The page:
With its six-month, 162-game schedule, a major league baseball season is not supposed to be a 100-yard dash. It is a marathon, an endurance test demanding strong will, a steady pace and reserve strength for a finishing kick. At least, that is the theory. But from the very start of this season the Los Angeles Dodgers have been going flat out, crushing the opposition and setting new standards for early excellence. They have won with force, and they have won with finesse. They have been awesome at home and on the road, in the warmth of the afternoon and in the chill of the night, against hard-throwing righthanders and against curve-balling lefthanders. They won their opener, have kept on winning and give every indication they plan to win some more.
The Dodgers actually began to take off in March, hanging up a 17-7 exhibition record, the best in baseball. They continued winning on Opening Day, beating San Francisco 5-1. By April 30 their lead in the National League West was 7� games, the largest ever for the first month of the season. And at one point last week the cushion had grown to a downy-soft 10� games, mainly because of an astonishing 22-4 start that ranked with the best getaways in baseball history. Only the 1946 Boston Red Sox, who were 21-3, and the 1955 Brooklyn Dodgers, who were 22-2 (see box, page 28), were in the same class.
Almost as remarkable as the Dodgers' successes are the obliging failures of their Western Division rivals. Not only was Los Angeles the only one of the six Western clubs with a winning record at the end of last week, but world champion Cincinnati, though locked in a battle for second place, was also five games under .500, three games out of the cellar and in danger of finding its Big Red Machine flooded by a tidal wave of Dodger Blue Blood.
Rallied by the exhortations of new Manager Tom ("I told you so") Lasorda, Los Angeles has been playing near-perfect baseball. Last year, when they finished 10 games behind Cincinnati in Walter Alston's 23rd and final season, the Dodgers were pussycats at the plate. Now they lead the league in hitting (.296), scoring (six runs a game) and home runs (35). They have struck early, crossing home plate by the fourth inning in all but two of their games, and they have struck late, coming from behind to win nine times. They have been well served by their other talents, too. Los Angeles has twice as many double plays (28) and stolen bases (20) as its opponents, and after a slow start the Dodger pitching staff ranks third in the league with a 3.26 ERA.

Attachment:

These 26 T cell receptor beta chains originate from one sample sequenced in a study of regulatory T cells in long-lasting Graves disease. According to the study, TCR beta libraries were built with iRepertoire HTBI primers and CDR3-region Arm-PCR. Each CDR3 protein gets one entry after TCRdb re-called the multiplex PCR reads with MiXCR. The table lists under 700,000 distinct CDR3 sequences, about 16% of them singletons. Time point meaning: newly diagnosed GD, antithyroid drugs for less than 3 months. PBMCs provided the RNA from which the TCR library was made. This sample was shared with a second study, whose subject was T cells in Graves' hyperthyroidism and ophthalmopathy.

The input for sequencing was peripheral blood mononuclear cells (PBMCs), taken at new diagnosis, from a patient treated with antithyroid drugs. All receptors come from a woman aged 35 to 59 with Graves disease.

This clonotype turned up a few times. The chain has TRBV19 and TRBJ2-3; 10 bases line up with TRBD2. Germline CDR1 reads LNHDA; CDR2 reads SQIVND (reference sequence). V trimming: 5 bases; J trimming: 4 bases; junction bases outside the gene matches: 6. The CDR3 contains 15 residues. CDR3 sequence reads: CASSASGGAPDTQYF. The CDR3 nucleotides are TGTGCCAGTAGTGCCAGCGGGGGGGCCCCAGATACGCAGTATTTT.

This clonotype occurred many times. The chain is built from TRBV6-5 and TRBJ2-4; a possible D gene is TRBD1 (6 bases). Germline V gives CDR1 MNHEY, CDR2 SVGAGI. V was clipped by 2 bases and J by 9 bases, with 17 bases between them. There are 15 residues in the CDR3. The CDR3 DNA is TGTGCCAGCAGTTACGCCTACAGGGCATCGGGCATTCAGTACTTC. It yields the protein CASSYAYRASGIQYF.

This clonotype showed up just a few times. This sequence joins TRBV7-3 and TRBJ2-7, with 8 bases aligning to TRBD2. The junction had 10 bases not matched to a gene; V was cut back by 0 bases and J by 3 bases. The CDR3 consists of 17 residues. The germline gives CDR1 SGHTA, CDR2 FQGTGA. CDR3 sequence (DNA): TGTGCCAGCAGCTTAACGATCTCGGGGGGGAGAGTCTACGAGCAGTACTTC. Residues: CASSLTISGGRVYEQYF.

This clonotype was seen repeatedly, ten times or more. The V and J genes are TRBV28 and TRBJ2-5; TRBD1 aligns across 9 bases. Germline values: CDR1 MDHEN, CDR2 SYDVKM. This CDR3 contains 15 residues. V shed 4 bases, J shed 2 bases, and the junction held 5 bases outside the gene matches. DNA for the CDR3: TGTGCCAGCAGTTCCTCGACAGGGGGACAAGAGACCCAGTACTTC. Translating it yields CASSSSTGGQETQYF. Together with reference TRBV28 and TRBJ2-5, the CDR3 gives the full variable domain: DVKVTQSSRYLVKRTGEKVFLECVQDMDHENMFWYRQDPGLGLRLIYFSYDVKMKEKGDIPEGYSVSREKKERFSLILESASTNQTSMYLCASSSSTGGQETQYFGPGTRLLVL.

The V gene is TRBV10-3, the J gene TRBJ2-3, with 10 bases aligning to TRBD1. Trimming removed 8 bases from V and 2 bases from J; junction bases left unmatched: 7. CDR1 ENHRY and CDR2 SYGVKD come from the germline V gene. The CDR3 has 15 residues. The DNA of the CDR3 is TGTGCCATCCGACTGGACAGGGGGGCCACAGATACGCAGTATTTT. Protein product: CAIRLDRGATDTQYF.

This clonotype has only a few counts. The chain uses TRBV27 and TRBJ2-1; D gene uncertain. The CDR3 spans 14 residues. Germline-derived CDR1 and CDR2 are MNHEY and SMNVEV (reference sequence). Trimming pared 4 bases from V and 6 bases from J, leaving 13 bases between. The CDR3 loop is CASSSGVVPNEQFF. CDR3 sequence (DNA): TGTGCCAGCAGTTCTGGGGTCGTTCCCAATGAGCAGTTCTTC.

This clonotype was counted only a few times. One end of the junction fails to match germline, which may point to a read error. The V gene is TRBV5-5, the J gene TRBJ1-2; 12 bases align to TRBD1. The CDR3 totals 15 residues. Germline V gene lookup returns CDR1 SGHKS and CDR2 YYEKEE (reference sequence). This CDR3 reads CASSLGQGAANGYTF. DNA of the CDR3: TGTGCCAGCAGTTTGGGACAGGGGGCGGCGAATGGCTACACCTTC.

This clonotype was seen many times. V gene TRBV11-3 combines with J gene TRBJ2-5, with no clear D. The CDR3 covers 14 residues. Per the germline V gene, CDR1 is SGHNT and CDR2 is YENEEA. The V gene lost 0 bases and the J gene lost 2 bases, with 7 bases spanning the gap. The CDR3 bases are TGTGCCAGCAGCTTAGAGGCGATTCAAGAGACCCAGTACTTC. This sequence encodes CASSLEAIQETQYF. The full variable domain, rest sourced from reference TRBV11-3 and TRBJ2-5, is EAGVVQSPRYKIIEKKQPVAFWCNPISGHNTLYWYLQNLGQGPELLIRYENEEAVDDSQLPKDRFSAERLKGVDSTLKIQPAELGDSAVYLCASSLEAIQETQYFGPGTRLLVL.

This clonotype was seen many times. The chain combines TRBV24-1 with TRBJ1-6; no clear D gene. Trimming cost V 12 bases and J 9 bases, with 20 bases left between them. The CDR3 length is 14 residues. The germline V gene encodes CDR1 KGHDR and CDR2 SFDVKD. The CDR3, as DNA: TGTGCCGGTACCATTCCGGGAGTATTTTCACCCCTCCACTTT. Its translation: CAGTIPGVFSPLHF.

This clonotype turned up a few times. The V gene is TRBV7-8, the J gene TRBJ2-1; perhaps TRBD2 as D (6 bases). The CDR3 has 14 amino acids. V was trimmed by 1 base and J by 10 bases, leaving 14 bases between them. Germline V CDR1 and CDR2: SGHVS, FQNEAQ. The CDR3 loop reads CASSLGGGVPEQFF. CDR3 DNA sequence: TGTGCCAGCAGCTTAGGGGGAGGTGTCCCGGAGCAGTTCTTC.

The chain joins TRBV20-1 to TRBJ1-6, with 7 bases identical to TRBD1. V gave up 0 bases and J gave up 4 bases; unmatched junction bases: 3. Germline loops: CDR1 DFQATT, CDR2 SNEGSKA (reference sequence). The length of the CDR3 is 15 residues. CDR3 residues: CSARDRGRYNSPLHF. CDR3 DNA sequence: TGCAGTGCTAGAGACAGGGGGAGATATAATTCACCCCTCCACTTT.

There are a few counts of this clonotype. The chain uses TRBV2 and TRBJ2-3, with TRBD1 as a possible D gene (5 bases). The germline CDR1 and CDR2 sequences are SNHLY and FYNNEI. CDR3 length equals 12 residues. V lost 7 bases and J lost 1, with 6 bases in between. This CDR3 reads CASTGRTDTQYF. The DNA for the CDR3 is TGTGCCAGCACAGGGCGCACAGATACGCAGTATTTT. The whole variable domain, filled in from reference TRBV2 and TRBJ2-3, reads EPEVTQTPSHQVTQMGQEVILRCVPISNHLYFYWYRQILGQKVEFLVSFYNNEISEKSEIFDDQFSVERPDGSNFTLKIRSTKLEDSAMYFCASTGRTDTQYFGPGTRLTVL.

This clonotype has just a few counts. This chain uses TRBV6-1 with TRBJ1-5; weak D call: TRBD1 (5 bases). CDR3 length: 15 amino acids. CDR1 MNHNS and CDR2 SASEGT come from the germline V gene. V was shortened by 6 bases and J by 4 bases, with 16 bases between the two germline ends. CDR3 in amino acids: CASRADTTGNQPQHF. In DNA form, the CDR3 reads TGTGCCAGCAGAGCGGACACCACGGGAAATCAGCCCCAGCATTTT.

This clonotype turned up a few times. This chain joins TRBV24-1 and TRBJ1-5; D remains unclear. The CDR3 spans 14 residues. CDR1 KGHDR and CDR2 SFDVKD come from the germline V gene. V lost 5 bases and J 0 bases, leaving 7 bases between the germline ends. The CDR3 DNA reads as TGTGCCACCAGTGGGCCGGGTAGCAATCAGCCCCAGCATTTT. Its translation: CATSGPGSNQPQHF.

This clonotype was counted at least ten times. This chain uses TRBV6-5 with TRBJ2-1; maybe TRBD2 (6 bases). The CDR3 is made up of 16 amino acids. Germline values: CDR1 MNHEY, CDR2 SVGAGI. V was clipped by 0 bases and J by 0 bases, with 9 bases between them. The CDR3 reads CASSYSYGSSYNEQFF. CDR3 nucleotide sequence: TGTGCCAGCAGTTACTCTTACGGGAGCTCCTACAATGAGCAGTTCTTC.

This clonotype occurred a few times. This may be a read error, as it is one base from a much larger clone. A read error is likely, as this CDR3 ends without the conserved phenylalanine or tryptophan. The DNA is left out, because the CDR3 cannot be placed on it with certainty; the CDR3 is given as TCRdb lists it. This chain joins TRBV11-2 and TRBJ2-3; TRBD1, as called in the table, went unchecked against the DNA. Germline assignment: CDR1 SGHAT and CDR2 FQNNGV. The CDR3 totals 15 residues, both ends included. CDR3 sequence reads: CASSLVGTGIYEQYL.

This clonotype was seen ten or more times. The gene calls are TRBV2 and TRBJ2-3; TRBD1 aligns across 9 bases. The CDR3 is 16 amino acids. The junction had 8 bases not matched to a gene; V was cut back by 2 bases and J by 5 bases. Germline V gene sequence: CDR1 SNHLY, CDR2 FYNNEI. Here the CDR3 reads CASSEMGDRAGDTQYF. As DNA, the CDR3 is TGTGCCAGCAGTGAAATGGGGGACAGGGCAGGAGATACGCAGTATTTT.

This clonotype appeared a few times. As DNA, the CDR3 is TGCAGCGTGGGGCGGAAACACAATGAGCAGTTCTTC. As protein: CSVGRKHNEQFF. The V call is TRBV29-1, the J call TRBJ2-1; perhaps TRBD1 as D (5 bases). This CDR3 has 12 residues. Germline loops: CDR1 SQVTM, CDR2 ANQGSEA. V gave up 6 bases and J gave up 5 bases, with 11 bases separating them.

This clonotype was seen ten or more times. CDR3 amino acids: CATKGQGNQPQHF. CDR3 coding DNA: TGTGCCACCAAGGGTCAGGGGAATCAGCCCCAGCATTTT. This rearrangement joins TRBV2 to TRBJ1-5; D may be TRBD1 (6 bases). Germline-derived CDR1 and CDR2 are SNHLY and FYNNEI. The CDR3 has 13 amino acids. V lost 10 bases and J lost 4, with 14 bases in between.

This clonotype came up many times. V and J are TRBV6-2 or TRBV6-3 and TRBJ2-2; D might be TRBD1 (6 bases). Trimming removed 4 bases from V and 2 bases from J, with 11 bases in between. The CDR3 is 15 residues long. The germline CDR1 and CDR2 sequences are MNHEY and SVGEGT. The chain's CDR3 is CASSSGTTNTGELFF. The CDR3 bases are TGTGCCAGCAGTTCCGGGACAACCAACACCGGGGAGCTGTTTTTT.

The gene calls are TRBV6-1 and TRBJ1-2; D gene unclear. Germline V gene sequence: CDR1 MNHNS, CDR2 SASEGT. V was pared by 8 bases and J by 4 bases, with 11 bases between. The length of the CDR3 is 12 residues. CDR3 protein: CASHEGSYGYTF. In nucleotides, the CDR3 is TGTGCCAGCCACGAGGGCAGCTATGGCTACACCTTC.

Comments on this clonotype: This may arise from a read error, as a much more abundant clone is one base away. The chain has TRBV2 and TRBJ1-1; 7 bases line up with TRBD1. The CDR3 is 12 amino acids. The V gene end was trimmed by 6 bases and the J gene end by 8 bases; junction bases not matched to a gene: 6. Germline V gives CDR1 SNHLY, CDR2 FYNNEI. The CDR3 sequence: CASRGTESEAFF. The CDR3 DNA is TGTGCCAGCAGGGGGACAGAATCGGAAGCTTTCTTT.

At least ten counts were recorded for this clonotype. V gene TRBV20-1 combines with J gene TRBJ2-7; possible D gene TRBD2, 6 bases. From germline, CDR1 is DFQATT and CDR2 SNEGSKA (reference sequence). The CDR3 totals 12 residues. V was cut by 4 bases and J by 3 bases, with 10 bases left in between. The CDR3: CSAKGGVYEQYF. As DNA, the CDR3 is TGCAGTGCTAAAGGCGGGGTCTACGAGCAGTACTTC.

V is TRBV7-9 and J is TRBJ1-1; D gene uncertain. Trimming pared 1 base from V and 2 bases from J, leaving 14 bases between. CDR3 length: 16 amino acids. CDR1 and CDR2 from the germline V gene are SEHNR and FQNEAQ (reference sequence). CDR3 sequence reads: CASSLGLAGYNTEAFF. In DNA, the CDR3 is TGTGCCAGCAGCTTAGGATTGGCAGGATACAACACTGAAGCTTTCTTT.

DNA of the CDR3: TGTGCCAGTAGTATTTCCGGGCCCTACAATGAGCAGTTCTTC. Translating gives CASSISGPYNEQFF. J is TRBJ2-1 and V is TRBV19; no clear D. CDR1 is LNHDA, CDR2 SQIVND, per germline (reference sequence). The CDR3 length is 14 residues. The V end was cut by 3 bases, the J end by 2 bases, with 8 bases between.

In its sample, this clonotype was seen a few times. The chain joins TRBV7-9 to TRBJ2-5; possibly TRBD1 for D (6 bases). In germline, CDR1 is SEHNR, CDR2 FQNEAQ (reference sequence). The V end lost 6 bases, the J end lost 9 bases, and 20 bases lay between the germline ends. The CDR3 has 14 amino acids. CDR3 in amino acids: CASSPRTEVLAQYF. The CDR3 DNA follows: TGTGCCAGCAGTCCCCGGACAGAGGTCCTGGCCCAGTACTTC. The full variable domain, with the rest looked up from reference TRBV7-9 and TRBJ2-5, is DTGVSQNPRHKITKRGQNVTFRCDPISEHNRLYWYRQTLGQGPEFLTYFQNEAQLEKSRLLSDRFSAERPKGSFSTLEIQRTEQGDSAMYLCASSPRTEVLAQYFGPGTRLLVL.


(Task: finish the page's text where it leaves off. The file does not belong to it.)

Individually, there seem to be two or three Dodgers behind every statistical bush. The best numbers belong to Ron Cey, who at week's end was leading the majors in home runs with 11 and runs batted in with 37 and was batting .357. The third baseman's 29 RBIs in April were a major league record, surpassing the 27 by Willie Stargell in 1971 and Reggie Jackson in 1974. As Larry Bowa of Philadelphia advised Cey before last Friday's game at Dodger Stadium, "You've already had a great season. Why don't you quit?"
None of the Dodgers are likely to quit while they are this far ahead. They are enjoying themselves too much. Reggie Smith, a dissident in Boston and St. Louis, is full of bonhomie and is even playing right field with a sore Achilles' tendon. Centerfielder Rick Monday can sometimes be seen parading around the dressing room wearing Lasorda's uniform shirt with a pillow stuffed beneath it. Monday, who came from the Cubs in the Dodgers' only major off-season trade, is leading the team with five game-winning hits. He can wear the manager's pants if he wants to.